We performed evaluation experiments to confirm the validity of the proposed image quality evaluation method. In the experiments we compared the values of the image quality indices calculated from the proposed method with the reference values. The results of the comparison show the effectiveness of the proposed image quality evaluation method. Furthermore, we applied the evaluation method to the entire slide image and we have verified the potential of the proposed method for practical application.

Evaluation Experiment with Objective Method

First, the evaluation experiment was conducted by using the objective evaluation scores, i.e., MSE. We manually selected 100 regions from the mouse embryo slide shown in [Figure 4] which was scanned with NanoZoomer 2.0-HT (HAMAMATSU Ltd., Hamamatsu, Japan) at 20× and encoded into the JPEG-compressed image with quality factor 80 (relatively high). The embryo slide contains all types of tissue organs hence we could show the validity of the evaluation method regardless of the type of tissue organs.
Figure 4: Whole slide image of the H and E stained embryo slide used in the experiment. The training and test images were extracted from this image

Click here to view


The extracted regions were exported into bitmap format and trimmed to 1,200×800 pixels (20×, 0.46 μm/pixel). Then, we simulated blurry images by applying Gaussian filter (5×5 pixels) and noisy images by adding Gaussian noise. An excessively sharpened image appears unnatural and could be regarded as a degraded image, so we also simulated artificially sharpened image by applying unsharp masking. The standard deviations for the Gaussian filter and Gaussian noise were varied from 0.2 to 2 at 0.2 intervals and 2 to 20 at 2 intervals, respectively. On the other hand, the coefficient of the mask for the unsharp masking was varied from 0.2 to 2 at 0.2 intervals. These processes generated a total of 3,000 degraded images. The examples of digitally degraded images are shown in [Figure 5]. We used 300 degraded images, which were selected from the digitally degraded images at random, and 100 original images to comprise the training data. The MSEs of these training images were used for q in the regression analysis. The MSE of an M-pixel gray-level image is calculated by the following equation:



where I tar (j) and I ref (j) represent the pixel intensities at the jth pixel for the target image and reference image, respectively.
Figure 5: Digitally degraded images: (a) original, (b) blurry, (c) noisy, and (d) excessively sharpened images

Click here to view


The regression analysis resulted in values of -631, 105, and 15.1 for the coefficients of prediction, α, β, and γ, respectively. The adjusted coefficient of determination R2 was 0.895, and the standard error was 46.6. The graph illustrating the relation between the evaluation index q and the actual MSE for the test and training data is shown in [Figure 6]. Pearson's correlation coefficient between the calculated image quality index q and the actual MSE was found to be 0.946. The calculated quality indices q have a high correlation with the actual MSE with small variations depending on the image content or types of degradations. There results show that we can evaluate the image quality based on the images' MSEs as implemented in the experiment. By choosing the effective threshold value for image analysis, we could acquire the image which has sufficient image quality.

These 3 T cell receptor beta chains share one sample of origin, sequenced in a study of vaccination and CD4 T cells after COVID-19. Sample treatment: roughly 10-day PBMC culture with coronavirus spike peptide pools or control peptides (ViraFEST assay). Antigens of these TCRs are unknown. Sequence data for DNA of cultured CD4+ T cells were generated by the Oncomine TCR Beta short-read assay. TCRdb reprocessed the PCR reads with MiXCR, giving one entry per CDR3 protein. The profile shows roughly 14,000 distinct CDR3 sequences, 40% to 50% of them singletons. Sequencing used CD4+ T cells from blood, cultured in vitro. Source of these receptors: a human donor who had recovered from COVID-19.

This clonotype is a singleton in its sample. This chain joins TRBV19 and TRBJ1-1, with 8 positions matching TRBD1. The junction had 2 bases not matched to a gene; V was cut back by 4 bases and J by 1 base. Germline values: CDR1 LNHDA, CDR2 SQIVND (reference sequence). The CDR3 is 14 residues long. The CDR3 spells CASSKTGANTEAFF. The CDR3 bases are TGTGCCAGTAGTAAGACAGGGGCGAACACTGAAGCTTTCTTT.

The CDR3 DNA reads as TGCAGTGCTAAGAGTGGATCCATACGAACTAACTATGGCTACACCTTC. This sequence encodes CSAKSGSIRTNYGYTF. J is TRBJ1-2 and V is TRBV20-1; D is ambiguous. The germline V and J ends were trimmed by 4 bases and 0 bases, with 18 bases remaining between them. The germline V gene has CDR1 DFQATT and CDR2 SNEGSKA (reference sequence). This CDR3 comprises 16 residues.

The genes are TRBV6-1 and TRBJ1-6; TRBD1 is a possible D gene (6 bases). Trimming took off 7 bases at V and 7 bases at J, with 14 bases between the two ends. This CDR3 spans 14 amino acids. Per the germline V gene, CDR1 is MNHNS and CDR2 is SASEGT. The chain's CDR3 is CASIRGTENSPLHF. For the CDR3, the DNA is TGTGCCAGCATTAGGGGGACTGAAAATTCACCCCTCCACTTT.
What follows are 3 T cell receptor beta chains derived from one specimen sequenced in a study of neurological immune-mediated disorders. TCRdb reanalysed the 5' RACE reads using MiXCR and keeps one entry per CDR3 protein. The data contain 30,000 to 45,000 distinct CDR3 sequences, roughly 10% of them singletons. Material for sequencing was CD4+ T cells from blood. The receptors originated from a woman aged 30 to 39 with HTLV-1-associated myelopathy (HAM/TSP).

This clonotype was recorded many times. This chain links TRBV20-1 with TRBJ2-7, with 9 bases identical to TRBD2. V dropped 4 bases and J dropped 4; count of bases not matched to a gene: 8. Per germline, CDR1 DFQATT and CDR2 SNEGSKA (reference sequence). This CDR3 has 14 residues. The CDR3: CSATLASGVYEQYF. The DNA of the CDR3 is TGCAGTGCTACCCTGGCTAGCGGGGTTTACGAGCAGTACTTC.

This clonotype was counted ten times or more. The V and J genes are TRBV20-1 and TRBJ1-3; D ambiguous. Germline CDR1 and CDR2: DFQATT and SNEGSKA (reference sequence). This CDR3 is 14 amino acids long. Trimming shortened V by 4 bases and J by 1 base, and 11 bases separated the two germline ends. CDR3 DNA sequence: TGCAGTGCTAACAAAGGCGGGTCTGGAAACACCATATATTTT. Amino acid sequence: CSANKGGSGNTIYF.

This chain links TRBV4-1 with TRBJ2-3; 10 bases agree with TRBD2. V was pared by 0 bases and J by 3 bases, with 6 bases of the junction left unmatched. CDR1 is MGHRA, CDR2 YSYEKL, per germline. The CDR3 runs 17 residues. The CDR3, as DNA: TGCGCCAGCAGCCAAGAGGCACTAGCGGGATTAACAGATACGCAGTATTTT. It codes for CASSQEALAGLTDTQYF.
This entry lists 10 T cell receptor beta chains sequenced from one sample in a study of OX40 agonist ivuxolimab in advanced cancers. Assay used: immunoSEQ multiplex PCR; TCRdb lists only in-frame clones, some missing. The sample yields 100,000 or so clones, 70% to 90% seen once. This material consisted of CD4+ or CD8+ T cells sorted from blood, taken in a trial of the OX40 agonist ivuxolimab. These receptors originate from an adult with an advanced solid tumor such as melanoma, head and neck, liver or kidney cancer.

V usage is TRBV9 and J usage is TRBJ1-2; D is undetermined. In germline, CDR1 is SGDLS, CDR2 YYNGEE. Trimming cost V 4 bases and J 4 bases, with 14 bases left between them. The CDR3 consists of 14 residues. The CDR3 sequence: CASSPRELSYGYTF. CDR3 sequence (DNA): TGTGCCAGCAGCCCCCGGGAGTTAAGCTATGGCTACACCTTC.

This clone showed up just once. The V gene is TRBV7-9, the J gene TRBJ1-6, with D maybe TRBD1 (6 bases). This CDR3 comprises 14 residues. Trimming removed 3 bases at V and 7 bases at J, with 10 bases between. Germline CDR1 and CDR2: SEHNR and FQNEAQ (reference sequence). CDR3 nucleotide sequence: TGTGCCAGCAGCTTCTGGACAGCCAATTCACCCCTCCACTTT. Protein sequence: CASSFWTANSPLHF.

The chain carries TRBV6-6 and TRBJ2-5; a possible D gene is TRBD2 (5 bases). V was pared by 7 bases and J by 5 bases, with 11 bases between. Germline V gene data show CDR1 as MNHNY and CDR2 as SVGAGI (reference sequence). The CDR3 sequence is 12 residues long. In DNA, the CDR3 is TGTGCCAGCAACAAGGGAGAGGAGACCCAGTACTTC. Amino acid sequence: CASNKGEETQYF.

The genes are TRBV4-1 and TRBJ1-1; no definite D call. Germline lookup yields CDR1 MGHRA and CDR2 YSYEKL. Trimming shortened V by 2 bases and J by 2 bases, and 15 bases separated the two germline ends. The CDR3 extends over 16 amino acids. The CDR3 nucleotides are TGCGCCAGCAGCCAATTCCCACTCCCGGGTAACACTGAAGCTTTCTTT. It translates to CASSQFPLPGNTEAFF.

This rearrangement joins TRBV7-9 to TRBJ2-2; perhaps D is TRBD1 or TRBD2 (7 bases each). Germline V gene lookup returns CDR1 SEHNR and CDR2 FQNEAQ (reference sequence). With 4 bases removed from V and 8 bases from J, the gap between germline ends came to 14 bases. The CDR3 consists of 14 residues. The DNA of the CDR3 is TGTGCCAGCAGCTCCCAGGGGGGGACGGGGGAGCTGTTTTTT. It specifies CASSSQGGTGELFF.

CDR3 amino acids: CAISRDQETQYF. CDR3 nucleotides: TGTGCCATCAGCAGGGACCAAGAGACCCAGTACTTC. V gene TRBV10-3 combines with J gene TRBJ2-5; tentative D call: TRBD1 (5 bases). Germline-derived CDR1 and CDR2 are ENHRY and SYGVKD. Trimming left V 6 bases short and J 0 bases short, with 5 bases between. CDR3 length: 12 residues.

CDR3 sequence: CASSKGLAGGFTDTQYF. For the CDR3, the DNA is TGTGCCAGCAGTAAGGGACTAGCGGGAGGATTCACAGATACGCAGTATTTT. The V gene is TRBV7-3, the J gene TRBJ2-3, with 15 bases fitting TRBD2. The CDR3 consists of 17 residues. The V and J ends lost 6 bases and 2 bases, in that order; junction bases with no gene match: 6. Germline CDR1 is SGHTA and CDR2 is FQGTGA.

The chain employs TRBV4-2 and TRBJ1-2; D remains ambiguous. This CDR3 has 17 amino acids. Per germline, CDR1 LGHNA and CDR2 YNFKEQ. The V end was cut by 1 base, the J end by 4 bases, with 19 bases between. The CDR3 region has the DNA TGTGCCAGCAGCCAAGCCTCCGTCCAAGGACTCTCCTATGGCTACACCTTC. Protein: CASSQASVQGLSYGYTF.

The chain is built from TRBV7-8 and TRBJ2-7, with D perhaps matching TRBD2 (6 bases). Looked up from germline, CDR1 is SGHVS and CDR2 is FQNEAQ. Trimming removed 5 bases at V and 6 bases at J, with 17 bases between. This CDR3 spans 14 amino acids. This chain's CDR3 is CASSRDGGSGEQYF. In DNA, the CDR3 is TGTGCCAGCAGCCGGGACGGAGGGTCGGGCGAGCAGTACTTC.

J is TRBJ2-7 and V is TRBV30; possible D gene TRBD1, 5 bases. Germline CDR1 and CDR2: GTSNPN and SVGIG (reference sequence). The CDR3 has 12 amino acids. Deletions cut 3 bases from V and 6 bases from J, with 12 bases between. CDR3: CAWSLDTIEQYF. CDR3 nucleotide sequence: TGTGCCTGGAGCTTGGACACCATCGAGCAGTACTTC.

Figure 6: Relation between the evaluation index and MSE using the data scanned by NanoZoomer 2.0-HT

Click here to view


We also investigated the effectiveness of the proposed image quality evaluation method when the magnifications of the images vary, and when the images are scanned by different scanners. The same embryo slide used in the previous experiment was scanned with MIRAX SCAN (3DHISTECH Ltd., Budapest, Hungary) and 20 regions, similar to the regions which were selected in the previous experiment, were captured and trimmed to 1,200×800 pixels (20×, 0.61 μm/pixel). Then, 600 degraded images, which consisted of blurry, noisy and sharpened images, were generated in similar manner to the pervious experiment as well. Using the regression coefficients obtained in the previous experiment when the training images were scanned with NanoZoomer 2.0-HT, Pearson's correlation coefficient resulted to 0.888. When half of the training images were changed to the images scanned by MIRAX, Pearson's correlation coefficient was 0.892 and the standard error was 62.6, which are closed to the results in the previous experiment. The graph showing the relation between the evaluation index q and the actual MSE is displayed in [Figure 7]. This plot shows that a change in the scanning device hardly affects the prediction accuracy of the evaluation index. Therefore, provided that the test and training images have the same resolution, we could use the same regression coefficients regardless of the scanner model by which the images were scanned.
Figure 7: The relation between the evaluation index and MSE using the data scanned by MIRAX SCAN

Click here to view


In the next experiment we investigated the effect of image resolution to the proposed image quality evaluation method. Again, 20 regions were extracted from the WSI of the mouse embryo scanned with Nanozoomer 2.0-HT, at 40× magnification. The extracted regions were trimmed to the same pixel size 1,200×800 pixels (40×, 0.23 um/pixel), then 600 degraded images, which consisted of blurry, noisy, and sharpened images. Pearson's correlation coefficient between evaluation index q and the actual MSE was 0.507 when the regression coefficients derived from the images scanned at 20× were used. We included half of the 40× images in the training data, and calculated new regression coefficients. The regression coefficients α, β, and γ, resulting from this new set of training data were -264, 35.5, and 17.4, respectively. In this case, Pearson's correlation coefficient for the 40× images with respect to MSE was 0.965 and the standard error was 25.1. [Figure 8] illustrates the relation between the evaluation index q and MSE. This shows that we can improve the accuracy of the evaluation index by aligning the training data depending on the resolution of the test images.